- Accounting (MSAC)
- Accounting & Financial Management (MAFM)
- Human Resources Management (MHRM)
- Information Systems Management (MISM)
- Network & Communications Management (MNCM)
- Project Management (MPM)
- Public Administration (MPA)
Investigations, law suits, and settlementsEdit
In 1995, DeVry was suspended from Ontario's student loan program after a large number of its students misreported their income. DeVry was reinstated after paying fines of C$1.7 million and putting up a bond of C$2 million.
In November 2000, Afshin Zarinebaf, Ali Mousavi, and another graduate of one of DeVry University's Chicago-area campuses filed a class-action lawsuit accusing DeVry of widespread deception, unlawful business practices, and false advertising and alleging that students were not being prepared for high-tech jobs. The lawsuit contributed to a 20 percent slide in the company's stock. The suit was not certified and the case was resolved for less than $25,000 in June 2006.
In 2001, DeVry became the first for-profit school to obtain permission from the Alberta government to grant degrees, on recommendation by the Private Colleges Accreditation Board. This decision was opposed by the Alberta New Democratic Party (sitting in opposition), the Canadian Federation of Students, and the Canadian Association of University Teachers. The NDP claimed conflict of interest as an executive at DeVry served as both the president of DeVry's Calgary campus and as a member of the Premier of Alberta's special advisory council on postsecondary education.
In January 2002, Royal Gardner, a graduate of one of DeVry University's Los Angeles-area campuses, filed a class-action complaint against DeVry Inc. and DeVry University, Inc. on behalf of students in the post-baccalaureate degree program in Information Technology. The suit alleged that the nature of the program was misrepresented by the advertising. The lawsuit was dismissed and refiled. During the first quarter of 2004, a new complaint was filed in the same court by Gavino Teanio with the same general allegations. This action was stayed pending the outcome of the Gardner lawsuit. The lawsuits were being settled in late 2006.
In April 2007, the State of New York settled with three schools that were participating in questionable student-loan practices. DeVry, Career Education Corporation, and Washington University in St. Louis were involved with the settlement. DeVry agreed to refund $88,122 to students.
In 2008, DeVry was accused of filing false claims and statements about recruitment pay and performance to the government.
In January 2013, a lawsuit was filed by a former manager at DeVry which alleged that the college bribed students for positive performance reviews and worked around federal regulations on for-profit colleges. In April 2013, the attorneys general of Illinois and Massachusetts issued subpoenas to DeVry to investigate for violations of federal law and filing false information about loans, grants, and guarantees. In July 2014, DeVry stated that the office of the New York Attorney General was investigating whether the company's marketing violated laws against false advertising.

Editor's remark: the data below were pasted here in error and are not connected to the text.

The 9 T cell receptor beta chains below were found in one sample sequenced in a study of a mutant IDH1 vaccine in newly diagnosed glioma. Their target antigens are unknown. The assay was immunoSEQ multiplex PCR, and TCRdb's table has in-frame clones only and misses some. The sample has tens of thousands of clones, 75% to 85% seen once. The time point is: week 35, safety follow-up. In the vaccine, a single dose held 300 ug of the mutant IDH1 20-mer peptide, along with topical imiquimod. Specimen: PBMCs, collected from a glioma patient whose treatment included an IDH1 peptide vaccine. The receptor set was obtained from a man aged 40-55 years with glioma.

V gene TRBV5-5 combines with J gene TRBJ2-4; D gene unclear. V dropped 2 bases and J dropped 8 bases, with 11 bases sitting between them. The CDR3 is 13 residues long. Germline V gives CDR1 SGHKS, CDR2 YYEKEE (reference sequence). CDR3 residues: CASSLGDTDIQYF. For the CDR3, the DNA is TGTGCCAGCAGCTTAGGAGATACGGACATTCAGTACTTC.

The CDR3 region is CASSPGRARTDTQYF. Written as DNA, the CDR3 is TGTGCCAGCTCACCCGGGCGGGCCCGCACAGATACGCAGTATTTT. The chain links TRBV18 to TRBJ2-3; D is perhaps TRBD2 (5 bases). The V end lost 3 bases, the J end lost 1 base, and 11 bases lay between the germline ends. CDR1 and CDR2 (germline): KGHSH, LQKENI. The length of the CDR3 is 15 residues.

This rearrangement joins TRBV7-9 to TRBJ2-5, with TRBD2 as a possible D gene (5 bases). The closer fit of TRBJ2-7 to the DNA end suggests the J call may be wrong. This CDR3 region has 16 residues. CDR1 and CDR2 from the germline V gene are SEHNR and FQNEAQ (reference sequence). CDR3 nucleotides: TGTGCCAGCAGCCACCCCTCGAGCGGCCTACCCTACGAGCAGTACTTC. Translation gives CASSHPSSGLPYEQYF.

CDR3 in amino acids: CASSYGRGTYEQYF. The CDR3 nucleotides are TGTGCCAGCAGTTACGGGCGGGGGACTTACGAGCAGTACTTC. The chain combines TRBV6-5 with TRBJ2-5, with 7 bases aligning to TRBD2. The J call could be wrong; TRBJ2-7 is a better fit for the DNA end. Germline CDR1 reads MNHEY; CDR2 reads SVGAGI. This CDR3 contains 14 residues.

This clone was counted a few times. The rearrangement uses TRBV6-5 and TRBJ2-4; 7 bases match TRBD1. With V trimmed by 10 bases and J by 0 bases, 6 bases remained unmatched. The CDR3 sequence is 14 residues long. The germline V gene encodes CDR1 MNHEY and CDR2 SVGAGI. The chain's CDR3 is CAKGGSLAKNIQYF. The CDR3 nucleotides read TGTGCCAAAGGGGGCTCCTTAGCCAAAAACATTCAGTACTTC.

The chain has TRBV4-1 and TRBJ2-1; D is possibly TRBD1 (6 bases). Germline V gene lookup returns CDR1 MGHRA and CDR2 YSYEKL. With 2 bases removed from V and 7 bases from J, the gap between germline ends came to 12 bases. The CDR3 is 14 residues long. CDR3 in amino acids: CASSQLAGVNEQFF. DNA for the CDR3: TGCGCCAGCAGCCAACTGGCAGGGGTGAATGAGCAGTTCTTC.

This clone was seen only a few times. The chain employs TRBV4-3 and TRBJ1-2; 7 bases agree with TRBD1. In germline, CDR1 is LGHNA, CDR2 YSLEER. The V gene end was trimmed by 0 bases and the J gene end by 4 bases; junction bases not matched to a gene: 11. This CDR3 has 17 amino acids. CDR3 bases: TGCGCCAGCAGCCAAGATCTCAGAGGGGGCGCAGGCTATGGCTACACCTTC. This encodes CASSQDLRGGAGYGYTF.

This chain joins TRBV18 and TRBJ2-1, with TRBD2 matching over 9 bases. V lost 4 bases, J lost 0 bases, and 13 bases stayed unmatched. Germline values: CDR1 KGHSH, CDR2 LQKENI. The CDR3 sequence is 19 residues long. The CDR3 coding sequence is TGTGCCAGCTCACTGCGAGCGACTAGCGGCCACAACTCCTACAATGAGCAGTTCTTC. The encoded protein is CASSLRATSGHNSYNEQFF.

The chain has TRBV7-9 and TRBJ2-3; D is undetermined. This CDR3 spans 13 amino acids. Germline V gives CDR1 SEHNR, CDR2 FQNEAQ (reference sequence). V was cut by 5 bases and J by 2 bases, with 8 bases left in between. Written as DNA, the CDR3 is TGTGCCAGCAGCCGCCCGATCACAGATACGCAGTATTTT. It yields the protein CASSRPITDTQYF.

On December 15, 2016, the Federal Trade Commission settled a $100 million suit against DeVry, which alleged that DeVry’s advertisements deceived consumers about the likelihood that students would find jobs in their fields of study, and would earn more than those graduating with bachelor's degrees from other colleges or universities.
As of 2014, DeVry had a total undergraduate enrollment of about 32,000 students. DeVry also had more than 10,000 students enrolled in its master's programs and Keller MBA programs, bringing its total enrollment to more than 42,000.
DeVry University alumni:
- Dave Bennett, software engineer and CTO
- Steve Cartwright, video game designer
- David Crane, Founder and CTO of Appstar Games
- Wendell Gilliard, politician
- Adeline Gray, three-time world champion wrestler
- J. D. Mesnard, politician
- George Weah, soccer player, humanitarian and Liberian senator
- Sean Wiley, Pennsylvania state senator
Keller Graduate School of Management alumni:
Partnerships and political interestsEdit
In 2011, DeVry University partnered with the United States Olympic Committee to become an official education provider for the United States' Olympic teams. In April 2016, the USOC announced an extension of its partnership with DeVry through 2020. According to the USOC, more than 125 Team USA student athletes are enrolled in DeVry programs.
As of January 2015, DeVry University is the official education and career development partner of Minor League Baseball. DeVry University and its Keller Graduate School of Management will provide higher education opportunities at the undergraduate and graduate levels for players, their spouses, umpires and National Association of Professional Baseball Leagues (NAPBL) employees and alumni through 2017.
The peak year for Devry's lobbying in Congress was 2011, when it spent more than $720,000. The largest amount has gone to Thompson Coburn LLP. Democratic lobbyist Heather Podesta was a major lobbyist for Devry University from 2010 to 2015.